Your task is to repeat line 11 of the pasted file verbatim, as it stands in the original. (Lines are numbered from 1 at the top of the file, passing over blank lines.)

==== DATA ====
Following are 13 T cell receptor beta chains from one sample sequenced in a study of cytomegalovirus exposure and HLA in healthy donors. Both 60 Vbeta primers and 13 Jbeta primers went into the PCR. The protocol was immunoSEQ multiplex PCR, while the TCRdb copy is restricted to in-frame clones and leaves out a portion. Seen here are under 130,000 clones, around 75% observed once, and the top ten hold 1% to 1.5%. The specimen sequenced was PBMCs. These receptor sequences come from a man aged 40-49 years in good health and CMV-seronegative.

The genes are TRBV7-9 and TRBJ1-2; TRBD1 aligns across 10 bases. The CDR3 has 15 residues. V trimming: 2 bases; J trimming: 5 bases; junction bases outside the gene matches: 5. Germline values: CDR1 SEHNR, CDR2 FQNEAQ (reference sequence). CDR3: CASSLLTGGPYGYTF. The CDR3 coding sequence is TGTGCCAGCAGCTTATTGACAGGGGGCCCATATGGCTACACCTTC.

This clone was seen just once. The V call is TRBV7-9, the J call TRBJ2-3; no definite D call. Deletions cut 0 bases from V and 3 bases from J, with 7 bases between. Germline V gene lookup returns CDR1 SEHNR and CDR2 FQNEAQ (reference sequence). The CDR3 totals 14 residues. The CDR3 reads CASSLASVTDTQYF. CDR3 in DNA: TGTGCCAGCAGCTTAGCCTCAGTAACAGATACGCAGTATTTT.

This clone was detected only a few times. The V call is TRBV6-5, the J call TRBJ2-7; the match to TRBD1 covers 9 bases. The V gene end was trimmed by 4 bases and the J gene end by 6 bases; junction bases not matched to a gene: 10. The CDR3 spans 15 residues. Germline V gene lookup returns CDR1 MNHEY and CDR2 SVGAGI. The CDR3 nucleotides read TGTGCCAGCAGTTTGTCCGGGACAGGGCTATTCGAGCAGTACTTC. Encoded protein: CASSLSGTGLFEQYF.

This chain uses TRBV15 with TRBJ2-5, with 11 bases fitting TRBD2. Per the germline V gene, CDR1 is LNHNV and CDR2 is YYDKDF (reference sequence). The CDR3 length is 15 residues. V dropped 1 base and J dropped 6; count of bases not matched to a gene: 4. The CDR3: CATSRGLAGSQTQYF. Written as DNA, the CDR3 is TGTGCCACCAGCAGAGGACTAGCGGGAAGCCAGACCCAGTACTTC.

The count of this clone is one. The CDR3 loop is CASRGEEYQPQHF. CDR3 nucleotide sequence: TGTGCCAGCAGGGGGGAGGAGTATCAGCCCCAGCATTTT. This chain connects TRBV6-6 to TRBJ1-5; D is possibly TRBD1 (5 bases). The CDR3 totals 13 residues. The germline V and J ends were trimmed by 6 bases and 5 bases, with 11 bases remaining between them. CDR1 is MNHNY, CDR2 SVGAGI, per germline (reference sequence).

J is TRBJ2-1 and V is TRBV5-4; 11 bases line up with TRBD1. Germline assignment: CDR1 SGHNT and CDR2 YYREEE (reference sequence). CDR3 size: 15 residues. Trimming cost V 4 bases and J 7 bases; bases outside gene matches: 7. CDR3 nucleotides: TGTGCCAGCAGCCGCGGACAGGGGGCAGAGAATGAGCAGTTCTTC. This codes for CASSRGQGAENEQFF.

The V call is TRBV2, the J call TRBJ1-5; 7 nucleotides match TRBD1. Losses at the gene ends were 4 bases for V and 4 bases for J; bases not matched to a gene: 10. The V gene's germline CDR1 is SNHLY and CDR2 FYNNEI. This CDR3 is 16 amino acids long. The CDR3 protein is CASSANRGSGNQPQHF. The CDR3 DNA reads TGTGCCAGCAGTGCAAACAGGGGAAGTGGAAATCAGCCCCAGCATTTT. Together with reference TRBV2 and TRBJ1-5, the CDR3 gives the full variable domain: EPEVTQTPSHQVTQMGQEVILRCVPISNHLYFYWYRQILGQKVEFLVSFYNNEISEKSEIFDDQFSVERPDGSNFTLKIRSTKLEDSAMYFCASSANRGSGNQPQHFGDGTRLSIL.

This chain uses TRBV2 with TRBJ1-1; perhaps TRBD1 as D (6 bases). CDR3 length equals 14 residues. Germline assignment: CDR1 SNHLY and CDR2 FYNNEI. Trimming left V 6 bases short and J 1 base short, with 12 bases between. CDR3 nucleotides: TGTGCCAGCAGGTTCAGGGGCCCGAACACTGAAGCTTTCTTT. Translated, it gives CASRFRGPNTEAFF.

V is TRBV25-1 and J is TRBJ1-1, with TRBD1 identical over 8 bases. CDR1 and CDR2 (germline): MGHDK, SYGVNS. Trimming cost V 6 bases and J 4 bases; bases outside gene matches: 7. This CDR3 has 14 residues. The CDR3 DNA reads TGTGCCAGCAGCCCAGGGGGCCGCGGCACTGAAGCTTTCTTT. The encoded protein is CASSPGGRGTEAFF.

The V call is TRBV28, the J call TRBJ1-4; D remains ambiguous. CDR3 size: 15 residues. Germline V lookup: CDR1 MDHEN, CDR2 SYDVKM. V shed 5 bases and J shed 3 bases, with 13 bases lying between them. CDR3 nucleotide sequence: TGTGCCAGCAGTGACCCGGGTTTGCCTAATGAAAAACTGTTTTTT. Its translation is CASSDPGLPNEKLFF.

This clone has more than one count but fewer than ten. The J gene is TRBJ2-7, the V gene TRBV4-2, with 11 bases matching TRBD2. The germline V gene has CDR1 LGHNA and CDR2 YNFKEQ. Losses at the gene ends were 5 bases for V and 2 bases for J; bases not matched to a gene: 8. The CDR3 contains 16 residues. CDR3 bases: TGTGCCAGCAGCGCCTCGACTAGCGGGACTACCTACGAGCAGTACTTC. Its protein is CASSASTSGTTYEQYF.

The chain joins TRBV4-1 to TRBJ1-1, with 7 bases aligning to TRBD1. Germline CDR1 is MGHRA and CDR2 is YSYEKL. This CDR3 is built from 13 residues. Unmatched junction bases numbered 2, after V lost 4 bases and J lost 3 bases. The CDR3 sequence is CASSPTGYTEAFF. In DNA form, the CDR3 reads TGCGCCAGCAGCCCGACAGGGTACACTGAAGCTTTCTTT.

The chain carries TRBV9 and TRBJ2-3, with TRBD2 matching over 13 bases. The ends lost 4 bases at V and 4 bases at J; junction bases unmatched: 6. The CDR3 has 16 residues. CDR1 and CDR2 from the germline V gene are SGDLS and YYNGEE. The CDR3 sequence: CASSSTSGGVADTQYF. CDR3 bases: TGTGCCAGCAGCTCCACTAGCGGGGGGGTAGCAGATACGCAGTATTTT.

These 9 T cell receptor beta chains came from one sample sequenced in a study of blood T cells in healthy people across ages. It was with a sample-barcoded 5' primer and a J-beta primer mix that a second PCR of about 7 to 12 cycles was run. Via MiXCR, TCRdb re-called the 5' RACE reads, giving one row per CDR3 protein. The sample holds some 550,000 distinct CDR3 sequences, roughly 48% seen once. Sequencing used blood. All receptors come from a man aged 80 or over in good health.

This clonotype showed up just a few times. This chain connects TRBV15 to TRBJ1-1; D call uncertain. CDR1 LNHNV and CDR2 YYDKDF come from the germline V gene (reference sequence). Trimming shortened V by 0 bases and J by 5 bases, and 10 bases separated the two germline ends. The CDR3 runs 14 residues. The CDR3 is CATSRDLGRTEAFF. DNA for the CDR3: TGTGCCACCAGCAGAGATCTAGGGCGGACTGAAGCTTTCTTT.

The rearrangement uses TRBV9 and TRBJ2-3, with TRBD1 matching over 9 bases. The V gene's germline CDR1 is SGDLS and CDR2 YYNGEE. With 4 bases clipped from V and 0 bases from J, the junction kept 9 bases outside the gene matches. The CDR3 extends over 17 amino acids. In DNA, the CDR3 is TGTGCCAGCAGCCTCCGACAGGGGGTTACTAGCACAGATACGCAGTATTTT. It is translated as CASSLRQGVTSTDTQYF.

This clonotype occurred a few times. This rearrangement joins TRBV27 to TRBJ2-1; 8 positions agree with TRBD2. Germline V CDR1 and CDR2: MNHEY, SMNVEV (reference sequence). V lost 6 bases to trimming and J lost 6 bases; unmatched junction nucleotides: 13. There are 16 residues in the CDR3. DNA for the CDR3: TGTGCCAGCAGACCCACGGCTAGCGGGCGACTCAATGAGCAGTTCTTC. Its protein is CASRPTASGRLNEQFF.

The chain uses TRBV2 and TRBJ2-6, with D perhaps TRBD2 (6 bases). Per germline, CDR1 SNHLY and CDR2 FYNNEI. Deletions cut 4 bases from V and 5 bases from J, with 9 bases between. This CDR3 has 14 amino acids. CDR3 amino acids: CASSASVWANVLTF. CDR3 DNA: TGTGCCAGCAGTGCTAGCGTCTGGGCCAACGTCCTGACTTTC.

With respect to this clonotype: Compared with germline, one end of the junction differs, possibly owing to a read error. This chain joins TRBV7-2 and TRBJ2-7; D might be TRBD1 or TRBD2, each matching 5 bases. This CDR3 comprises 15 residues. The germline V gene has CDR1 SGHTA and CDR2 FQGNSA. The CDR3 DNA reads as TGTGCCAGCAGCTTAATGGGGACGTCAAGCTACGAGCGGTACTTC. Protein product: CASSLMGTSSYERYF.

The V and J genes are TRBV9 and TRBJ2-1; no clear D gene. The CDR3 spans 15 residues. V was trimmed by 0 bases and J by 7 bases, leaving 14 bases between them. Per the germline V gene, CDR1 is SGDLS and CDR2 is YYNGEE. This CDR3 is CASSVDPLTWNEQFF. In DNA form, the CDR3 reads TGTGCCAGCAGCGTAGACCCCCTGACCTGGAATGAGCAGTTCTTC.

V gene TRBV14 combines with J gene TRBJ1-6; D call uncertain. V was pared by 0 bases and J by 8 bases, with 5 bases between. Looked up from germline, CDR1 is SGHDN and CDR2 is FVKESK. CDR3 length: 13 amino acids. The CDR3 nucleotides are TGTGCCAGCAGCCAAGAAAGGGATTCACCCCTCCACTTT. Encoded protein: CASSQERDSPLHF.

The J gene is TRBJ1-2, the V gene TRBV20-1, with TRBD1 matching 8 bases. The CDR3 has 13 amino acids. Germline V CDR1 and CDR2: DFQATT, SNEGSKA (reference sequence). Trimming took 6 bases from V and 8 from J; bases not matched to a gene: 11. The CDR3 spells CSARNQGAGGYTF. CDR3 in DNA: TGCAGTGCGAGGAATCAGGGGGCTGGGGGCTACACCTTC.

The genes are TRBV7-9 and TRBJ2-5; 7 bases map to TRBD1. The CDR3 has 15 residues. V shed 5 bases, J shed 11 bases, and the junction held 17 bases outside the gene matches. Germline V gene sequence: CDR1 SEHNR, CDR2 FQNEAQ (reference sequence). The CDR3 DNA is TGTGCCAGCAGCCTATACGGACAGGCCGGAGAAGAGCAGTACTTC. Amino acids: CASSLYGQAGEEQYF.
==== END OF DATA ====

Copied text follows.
The V call is TRBV28, the J call TRBJ1-4; D remains ambiguous. CDR3 size: 15 residues. Germline V lookup: CDR1 MDHEN, CDR2 SYDVKM. V shed 5 bases and J shed 3 bases, with 13 bases lying between them. CDR3 nucleotide sequence: TGTGCCAGCAGTGACCCGGGTTTGCCTAATGAAAAACTGTTTTTT. Its translation is CASSDPGLPNEKLFF.